static char *vmrssOutput;
        char *saveVmrss = vmrss;
    
        while (fgets(buffer, sizeof(buffer), fptr)) {
            if (strstr(buffer, "Name:")) {
                strcpy(name, buffer);
                nameOutput = strtok_r(name, ":", &saveName);
                nameOutput = strtok_r(NULL, ":", &saveName);
    
                for (unsigned int i = strcspn(nameOutput, "\n"); i < strlen(nameOutput); i++) {
                    nameOutput[i] = 0;
                }
            } else if (strstr(buffer, "Uid:") && strstr(buffer, sUserID)) {
                isUse = true;
            } else if (strstr(buffer, "VmRSS:")) {
                strncpy(vmrss, buffer, strlen(buffer) - 3);
                vmrssOutput = strtok_r(vmrss, ":", &saveVmrss);
                vmrssOutput = strtok_r(NULL, ":", &saveVmrss);
    
                printOutput(isUse, pid, nameOutput, vmrssOutput);
            }
    I note that you seem to have cut off the code before the end of the function, so it is hard to make recommendations as it is not known what comes next in the function.

    Anyway, it looks like your use of the strtok_r state pointers is wrong. You should have written:
    Code:
    char name[128];
    char *nameOutput;
    char *saveName;
    
    char vmrss[128];
    char *vmrssOutput;
    char *saveVmrss;
    I removed the use of static because there is no evidence that you need static local variables here: what nameOutput points to will not be overwritten just because it is not static; it will be overwritten because the content of name is overwritten, as nameOutput will point to somewhere in name due to the strtok_r call.

    You don't need that for loop with the strcspn call: you can just use the result of strcspn to overwrite the character at that index with a null character. Also, use '\0', not 0, for null characters.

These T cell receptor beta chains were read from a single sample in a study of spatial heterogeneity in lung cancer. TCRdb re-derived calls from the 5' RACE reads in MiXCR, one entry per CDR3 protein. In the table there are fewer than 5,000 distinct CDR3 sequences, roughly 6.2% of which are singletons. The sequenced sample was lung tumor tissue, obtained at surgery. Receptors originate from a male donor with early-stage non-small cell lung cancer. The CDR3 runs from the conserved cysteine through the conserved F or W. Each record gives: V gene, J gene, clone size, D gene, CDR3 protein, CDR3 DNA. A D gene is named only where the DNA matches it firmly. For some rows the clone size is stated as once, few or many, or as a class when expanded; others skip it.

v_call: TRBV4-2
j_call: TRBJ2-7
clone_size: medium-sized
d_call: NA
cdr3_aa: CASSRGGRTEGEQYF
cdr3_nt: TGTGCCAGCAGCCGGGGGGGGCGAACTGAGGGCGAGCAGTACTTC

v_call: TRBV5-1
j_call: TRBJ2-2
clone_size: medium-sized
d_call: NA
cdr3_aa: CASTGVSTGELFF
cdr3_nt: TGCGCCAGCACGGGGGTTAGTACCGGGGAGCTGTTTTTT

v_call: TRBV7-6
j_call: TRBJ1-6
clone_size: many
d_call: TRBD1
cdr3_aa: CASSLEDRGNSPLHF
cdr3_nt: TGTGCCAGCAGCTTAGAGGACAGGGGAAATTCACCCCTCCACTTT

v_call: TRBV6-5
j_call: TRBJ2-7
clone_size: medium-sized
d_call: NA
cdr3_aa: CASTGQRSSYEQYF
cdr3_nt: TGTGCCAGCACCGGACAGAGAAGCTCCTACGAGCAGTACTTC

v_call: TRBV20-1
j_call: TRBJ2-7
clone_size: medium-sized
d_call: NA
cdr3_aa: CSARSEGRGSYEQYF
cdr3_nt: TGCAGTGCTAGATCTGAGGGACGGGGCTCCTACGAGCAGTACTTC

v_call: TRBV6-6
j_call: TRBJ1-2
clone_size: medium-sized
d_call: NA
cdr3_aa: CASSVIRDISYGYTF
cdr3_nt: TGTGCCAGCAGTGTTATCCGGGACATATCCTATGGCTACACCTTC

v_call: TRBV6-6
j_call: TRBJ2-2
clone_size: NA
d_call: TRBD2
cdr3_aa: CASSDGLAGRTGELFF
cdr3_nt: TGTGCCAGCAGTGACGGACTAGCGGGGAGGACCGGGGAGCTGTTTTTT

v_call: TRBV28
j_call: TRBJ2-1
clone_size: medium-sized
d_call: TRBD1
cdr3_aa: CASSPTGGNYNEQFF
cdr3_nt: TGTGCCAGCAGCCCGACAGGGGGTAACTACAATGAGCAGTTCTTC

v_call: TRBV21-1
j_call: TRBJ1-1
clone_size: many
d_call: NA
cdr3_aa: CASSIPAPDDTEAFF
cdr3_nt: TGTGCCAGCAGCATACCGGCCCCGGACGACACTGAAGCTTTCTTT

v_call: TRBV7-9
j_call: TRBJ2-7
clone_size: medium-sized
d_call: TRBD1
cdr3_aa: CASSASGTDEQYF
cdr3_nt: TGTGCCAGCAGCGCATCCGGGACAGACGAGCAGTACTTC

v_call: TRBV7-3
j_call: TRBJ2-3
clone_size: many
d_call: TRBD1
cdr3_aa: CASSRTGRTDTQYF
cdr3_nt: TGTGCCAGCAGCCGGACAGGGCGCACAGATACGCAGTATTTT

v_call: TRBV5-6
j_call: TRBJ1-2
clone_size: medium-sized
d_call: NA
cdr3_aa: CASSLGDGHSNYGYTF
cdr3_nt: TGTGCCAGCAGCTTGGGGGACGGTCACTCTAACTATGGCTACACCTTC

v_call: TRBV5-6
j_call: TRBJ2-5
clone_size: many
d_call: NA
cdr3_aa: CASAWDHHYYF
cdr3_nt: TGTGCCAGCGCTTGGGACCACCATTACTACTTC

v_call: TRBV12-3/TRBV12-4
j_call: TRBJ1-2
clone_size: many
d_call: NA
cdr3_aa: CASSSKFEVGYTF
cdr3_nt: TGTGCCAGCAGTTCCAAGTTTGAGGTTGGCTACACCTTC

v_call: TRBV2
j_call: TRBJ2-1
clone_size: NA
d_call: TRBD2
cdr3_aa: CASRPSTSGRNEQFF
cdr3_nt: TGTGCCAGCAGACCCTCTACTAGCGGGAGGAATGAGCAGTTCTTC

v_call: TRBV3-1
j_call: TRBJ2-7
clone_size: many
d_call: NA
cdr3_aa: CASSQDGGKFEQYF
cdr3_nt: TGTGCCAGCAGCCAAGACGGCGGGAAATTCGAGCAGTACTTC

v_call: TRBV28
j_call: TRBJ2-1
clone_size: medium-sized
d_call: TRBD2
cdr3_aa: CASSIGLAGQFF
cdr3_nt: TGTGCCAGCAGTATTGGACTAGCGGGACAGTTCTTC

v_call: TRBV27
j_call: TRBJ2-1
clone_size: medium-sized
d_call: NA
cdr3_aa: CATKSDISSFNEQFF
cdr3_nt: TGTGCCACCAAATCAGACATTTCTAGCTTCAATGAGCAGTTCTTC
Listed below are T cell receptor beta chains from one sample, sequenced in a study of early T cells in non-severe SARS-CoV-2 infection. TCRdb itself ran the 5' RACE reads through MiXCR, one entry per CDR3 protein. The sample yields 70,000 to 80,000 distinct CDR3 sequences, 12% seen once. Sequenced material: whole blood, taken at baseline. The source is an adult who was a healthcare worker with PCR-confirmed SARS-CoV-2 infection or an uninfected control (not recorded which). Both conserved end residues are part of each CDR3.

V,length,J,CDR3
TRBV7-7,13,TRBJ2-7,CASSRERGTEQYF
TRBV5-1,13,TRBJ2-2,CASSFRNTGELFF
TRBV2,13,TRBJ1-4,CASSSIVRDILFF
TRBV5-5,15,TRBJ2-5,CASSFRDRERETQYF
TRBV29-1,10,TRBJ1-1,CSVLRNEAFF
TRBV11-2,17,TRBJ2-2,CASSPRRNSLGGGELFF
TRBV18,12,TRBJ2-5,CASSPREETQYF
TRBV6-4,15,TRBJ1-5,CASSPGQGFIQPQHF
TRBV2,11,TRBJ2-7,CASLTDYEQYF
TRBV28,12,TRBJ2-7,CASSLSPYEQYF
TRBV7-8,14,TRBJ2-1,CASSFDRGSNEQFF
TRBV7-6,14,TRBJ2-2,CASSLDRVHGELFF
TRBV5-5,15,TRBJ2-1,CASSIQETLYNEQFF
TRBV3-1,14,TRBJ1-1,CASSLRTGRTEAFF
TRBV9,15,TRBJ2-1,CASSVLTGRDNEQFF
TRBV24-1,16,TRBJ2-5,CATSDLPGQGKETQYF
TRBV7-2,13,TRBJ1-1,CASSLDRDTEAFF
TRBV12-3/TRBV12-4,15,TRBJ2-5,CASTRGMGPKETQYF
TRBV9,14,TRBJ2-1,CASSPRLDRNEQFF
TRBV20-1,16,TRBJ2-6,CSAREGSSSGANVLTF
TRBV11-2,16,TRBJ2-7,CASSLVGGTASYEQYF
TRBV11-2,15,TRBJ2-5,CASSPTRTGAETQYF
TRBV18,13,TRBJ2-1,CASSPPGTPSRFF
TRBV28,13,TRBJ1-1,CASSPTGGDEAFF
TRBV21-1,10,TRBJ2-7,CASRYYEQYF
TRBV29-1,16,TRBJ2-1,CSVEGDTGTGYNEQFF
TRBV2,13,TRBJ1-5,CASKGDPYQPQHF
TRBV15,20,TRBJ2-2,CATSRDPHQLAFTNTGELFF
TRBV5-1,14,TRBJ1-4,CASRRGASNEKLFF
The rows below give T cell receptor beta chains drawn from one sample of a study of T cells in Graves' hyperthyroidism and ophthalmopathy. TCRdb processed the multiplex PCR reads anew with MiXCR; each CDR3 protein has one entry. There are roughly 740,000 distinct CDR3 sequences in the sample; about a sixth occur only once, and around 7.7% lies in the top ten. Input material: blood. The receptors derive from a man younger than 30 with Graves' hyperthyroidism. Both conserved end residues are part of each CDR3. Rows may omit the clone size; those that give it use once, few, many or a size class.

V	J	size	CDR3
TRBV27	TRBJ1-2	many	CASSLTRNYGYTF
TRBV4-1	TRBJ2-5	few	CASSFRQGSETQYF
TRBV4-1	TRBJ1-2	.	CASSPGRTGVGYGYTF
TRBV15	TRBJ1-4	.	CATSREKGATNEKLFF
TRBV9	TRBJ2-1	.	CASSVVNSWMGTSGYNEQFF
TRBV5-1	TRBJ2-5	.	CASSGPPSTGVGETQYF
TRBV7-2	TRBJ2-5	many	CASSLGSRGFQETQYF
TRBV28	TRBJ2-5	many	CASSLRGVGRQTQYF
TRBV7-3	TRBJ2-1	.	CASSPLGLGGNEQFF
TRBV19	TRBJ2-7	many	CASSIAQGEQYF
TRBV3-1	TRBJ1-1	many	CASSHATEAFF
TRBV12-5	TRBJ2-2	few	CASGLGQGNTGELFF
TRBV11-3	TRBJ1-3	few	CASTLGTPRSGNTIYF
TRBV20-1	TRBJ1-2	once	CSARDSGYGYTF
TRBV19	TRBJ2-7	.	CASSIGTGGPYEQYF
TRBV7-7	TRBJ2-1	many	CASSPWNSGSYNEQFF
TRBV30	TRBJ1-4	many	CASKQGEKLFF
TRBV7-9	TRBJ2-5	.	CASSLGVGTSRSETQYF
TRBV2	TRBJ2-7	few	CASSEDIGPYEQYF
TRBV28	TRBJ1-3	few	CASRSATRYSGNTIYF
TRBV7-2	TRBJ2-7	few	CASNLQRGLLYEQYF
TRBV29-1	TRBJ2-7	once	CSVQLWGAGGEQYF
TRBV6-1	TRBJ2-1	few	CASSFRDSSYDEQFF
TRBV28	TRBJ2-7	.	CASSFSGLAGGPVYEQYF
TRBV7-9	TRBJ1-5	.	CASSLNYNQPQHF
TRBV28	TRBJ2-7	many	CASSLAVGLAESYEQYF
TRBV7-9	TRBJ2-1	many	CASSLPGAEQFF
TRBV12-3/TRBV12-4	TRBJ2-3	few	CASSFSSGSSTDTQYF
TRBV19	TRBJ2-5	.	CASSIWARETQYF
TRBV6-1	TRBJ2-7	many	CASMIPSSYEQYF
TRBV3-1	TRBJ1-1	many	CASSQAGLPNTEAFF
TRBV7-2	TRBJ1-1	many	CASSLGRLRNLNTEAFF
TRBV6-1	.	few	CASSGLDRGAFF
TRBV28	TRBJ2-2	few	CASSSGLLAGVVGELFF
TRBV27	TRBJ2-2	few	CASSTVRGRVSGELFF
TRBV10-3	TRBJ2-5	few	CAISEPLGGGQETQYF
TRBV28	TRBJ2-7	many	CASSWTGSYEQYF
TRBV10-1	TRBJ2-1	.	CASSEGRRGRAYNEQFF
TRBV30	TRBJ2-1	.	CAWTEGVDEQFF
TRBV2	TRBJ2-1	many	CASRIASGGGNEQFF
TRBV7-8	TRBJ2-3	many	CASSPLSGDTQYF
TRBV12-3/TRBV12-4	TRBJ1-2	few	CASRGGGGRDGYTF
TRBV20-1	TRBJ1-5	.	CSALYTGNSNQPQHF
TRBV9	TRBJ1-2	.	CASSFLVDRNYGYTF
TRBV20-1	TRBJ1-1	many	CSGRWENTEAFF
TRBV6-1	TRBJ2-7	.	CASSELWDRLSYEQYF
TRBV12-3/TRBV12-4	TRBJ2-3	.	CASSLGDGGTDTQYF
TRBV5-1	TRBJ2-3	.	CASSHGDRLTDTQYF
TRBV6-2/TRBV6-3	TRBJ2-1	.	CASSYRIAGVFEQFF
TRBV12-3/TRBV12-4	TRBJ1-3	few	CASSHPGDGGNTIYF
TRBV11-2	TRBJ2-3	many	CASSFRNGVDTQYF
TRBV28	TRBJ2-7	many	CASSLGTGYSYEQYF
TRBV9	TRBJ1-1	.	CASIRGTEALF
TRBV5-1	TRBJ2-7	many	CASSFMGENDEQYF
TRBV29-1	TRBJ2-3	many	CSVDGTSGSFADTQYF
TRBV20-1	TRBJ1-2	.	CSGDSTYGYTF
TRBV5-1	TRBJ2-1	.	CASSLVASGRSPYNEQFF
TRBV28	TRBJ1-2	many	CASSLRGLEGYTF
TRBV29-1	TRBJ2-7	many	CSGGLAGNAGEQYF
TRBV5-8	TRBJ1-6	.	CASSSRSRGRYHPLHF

Quote Originally Posted by Bjarne Stroustrup (2000-10-14)
    I get maybe two dozen requests for help with some sort of programming or design problem every day. Most have more sense than to send me hundreds of lines of code. If they do, I ask them to find the smallest example that exhibits the problem and send me that. Mostly, they then find the error themselves. "Finding the smallest program that demonstrates the error" is a powerful debugging tool.
    Look up a C++ Reference and learn How To Ask Questions The Smart Way

  3. #3
    and the hat of int overfl Salem's Avatar
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    > strncpy(vmrss, buffer, strlen(buffer) - 3);
    Another issue might be that strncpy does not automatically append a \0 on the end of whatever it copies.
    If you dance barefoot on the broken glass of undefined behaviour, you've got to expect the occasional cut.
    If at first you don't succeed, try writing your phone number on the exam paper.

  4. #4
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    Quote Originally Posted by Salem View Post
    > strncpy(vmrss, buffer, strlen(buffer) - 3);
    Another issue might be that strncpy does not automatically append a \0 on the end of whatever it copies.
    Thank you very much. You were rigth, the problem was the strncpy(vmrss, buffer, strlen(buffer) - 3).

    When I didn't define char*nameOutput as static, the gcc throws a warning. Therefore I define it as static.
    Now I haven't any errors from gcc and valgrind.